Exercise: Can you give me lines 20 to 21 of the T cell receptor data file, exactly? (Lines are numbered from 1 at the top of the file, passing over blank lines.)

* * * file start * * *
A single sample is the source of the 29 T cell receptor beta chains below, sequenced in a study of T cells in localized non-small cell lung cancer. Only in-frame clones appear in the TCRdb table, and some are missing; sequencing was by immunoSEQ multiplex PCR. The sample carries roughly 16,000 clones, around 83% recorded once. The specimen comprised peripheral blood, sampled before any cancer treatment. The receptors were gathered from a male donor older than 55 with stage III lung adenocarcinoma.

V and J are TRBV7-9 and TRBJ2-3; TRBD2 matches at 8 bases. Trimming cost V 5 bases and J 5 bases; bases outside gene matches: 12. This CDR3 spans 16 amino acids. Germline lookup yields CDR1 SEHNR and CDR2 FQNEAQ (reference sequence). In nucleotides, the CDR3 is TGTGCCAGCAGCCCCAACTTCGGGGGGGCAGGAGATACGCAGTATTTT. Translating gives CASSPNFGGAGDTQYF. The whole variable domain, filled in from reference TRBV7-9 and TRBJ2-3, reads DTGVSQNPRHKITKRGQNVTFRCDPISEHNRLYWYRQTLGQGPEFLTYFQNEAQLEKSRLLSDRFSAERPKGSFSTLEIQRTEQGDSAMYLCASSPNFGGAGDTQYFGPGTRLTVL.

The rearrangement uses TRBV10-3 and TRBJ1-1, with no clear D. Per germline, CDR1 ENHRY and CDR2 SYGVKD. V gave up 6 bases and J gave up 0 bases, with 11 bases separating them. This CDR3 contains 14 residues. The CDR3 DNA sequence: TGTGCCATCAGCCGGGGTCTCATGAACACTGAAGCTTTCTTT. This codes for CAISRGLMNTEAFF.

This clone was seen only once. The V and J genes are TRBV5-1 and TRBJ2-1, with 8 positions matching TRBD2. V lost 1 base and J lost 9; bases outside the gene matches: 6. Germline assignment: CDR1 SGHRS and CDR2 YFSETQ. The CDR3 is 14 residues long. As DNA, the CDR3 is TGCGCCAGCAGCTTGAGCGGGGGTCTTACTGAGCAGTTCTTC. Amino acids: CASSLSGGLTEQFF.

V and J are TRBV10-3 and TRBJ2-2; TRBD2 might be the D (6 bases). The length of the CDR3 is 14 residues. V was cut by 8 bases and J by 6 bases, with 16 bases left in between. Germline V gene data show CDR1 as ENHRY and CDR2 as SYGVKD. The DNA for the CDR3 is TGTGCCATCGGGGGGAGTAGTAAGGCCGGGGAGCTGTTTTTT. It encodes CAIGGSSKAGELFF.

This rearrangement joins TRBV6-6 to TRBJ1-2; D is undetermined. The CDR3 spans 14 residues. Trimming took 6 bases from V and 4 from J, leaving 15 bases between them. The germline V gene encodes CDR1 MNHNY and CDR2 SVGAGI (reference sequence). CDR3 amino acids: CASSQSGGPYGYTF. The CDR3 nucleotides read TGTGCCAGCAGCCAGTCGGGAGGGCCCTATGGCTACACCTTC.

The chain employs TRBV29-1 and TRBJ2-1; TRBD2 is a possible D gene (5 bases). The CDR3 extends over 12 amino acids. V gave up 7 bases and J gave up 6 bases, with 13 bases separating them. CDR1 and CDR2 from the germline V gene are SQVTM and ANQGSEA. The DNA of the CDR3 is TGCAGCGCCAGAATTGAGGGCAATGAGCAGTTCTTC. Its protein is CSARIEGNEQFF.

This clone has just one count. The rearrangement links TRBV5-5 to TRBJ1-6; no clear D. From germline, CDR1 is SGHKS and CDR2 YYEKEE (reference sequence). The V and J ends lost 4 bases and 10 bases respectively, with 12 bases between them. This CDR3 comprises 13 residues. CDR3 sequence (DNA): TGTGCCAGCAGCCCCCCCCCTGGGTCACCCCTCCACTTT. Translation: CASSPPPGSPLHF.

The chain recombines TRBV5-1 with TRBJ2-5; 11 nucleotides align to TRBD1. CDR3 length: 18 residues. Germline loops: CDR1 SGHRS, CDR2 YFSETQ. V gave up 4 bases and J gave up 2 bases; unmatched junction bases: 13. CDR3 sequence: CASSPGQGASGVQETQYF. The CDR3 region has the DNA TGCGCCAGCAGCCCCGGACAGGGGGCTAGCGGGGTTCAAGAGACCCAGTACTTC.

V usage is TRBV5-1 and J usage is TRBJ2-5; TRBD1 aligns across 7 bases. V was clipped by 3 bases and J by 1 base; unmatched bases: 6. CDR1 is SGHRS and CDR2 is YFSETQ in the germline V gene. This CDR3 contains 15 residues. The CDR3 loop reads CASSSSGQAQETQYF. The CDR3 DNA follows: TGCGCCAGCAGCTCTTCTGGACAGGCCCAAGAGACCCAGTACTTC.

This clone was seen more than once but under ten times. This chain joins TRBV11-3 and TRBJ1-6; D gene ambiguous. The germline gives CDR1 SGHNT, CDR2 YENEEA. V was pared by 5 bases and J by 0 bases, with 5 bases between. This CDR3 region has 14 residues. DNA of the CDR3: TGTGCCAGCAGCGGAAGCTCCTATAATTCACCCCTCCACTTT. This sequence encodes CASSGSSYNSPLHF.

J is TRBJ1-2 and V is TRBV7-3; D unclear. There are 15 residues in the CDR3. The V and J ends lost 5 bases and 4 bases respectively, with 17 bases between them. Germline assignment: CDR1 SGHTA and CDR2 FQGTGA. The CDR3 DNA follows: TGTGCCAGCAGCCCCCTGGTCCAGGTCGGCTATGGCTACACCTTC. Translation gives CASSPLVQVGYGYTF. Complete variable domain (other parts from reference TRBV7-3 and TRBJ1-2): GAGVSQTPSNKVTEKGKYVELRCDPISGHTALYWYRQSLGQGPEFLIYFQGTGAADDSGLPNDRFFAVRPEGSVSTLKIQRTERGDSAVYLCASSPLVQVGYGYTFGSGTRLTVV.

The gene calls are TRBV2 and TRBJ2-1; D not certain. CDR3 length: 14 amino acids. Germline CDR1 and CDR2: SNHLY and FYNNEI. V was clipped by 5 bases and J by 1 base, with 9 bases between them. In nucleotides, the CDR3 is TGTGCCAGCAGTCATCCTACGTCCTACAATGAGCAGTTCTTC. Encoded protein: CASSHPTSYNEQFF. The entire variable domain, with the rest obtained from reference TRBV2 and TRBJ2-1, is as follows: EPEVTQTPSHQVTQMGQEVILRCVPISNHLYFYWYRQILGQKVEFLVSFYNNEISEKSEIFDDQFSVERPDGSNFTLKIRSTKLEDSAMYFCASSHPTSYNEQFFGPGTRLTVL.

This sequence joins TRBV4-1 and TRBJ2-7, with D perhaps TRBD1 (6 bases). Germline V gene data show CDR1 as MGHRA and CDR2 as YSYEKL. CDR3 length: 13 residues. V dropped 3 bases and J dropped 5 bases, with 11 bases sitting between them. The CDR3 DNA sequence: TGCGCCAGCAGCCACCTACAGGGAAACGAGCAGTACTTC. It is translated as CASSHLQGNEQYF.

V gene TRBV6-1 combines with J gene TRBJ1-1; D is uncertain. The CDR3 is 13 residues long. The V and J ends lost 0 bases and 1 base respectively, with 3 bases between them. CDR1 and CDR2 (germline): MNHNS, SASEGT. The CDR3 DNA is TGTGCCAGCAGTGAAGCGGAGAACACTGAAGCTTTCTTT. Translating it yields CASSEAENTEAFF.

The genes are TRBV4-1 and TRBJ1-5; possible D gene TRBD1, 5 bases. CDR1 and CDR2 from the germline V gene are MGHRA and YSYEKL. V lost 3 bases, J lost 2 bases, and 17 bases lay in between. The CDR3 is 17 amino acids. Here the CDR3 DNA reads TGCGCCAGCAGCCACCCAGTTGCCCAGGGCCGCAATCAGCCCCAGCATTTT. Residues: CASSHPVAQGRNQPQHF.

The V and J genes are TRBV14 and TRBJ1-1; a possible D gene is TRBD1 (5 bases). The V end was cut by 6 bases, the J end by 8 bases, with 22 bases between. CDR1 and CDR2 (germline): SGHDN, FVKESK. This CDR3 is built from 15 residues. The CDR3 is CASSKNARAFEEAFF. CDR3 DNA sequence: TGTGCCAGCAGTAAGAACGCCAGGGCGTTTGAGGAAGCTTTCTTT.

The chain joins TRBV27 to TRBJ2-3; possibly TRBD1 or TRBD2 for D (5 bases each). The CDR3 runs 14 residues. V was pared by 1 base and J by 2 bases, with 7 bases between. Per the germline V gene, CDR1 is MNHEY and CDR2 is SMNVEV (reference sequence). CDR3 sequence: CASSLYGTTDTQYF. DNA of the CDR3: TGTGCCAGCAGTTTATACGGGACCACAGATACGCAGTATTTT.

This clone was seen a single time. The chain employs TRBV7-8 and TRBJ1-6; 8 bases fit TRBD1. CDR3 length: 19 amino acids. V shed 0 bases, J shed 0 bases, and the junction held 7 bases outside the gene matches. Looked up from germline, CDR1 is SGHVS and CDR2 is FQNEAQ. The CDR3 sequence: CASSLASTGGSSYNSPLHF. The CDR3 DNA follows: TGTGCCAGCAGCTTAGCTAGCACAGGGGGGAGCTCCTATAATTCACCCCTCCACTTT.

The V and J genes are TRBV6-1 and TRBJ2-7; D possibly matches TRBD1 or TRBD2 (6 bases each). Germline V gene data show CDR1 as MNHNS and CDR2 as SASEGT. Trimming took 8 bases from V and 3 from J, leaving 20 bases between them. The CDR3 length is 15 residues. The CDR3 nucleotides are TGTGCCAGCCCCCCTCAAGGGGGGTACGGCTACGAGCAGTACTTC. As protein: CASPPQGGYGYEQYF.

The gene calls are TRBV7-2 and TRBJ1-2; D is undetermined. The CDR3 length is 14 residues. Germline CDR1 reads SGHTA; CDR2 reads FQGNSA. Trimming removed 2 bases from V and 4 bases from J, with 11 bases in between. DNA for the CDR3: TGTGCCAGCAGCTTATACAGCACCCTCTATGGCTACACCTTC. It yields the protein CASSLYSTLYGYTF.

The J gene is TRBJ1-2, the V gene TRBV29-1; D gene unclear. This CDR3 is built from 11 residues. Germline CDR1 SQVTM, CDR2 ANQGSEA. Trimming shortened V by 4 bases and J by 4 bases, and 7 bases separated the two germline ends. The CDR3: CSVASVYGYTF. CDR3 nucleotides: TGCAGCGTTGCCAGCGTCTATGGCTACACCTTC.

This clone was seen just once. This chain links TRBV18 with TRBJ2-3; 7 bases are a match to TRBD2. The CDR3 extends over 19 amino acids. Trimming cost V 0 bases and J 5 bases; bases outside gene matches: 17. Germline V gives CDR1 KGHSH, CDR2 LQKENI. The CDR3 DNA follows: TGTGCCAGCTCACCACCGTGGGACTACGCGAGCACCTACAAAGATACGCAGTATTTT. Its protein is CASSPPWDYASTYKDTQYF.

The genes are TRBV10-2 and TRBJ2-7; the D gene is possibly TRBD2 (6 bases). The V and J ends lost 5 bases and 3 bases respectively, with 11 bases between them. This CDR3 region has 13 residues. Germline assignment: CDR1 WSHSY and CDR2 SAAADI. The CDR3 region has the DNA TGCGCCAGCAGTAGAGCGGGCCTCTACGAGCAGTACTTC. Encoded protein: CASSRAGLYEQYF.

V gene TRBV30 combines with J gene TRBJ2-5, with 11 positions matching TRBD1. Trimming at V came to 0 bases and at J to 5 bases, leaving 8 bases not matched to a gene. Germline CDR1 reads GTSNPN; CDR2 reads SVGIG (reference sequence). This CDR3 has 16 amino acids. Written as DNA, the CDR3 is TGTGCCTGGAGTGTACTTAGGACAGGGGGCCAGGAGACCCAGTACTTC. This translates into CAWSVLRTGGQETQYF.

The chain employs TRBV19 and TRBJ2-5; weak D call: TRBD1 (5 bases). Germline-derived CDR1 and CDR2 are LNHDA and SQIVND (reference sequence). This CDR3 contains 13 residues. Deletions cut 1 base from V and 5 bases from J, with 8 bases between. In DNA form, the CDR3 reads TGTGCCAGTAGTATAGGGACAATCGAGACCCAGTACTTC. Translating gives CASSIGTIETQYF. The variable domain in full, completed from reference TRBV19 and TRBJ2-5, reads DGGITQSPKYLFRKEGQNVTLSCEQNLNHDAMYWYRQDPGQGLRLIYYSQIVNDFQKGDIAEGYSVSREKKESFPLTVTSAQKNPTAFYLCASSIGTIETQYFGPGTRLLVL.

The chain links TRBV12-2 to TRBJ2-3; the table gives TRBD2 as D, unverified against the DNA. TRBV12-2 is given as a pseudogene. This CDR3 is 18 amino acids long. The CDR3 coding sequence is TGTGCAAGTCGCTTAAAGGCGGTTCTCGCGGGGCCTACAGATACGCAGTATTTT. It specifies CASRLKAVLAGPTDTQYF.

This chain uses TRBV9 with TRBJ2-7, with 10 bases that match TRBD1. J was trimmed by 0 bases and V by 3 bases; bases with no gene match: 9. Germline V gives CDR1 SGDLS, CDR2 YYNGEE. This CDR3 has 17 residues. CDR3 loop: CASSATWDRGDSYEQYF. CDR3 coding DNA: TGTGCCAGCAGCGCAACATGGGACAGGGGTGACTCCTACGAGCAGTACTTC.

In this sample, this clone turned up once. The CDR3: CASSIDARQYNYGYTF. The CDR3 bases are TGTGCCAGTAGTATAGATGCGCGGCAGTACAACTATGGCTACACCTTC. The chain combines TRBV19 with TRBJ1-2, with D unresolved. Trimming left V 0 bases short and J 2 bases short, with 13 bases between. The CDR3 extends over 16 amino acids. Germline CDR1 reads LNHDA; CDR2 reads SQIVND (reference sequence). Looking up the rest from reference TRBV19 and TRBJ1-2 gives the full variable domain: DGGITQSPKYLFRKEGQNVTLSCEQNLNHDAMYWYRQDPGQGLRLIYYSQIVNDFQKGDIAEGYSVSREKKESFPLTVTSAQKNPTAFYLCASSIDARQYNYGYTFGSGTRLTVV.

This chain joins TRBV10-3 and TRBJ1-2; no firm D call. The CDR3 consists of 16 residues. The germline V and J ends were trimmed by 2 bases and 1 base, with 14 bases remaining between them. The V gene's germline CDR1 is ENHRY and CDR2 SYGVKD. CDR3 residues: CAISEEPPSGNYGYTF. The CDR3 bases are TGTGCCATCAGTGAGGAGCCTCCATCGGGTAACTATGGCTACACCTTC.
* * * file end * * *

The V and J genes are TRBV6-1 and TRBJ2-7; D possibly matches TRBD1 or TRBD2 (6 bases each). Germline V gene data show CDR1 as MNHNS and CDR2 as SASEGT. Trimming took 8 bases from V and 3 from J, leaving 20 bases between them. The CDR3 length is 15 residues. The CDR3 nucleotides are TGTGCCAGCCCCCCTCAAGGGGGGTACGGCTACGAGCAGTACTTC. As protein: CASPPQGGYGYEQYF.

The gene calls are TRBV7-2 and TRBJ1-2; D is undetermined. The CDR3 length is 14 residues. Germline CDR1 reads SGHTA; CDR2 reads FQGNSA. Trimming removed 2 bases from V and 4 bases from J, with 11 bases in between. DNA for the CDR3: TGTGCCAGCAGCTTATACAGCACCCTCTATGGCTACACCTTC. It yields the protein CASSLYSTLYGYTF.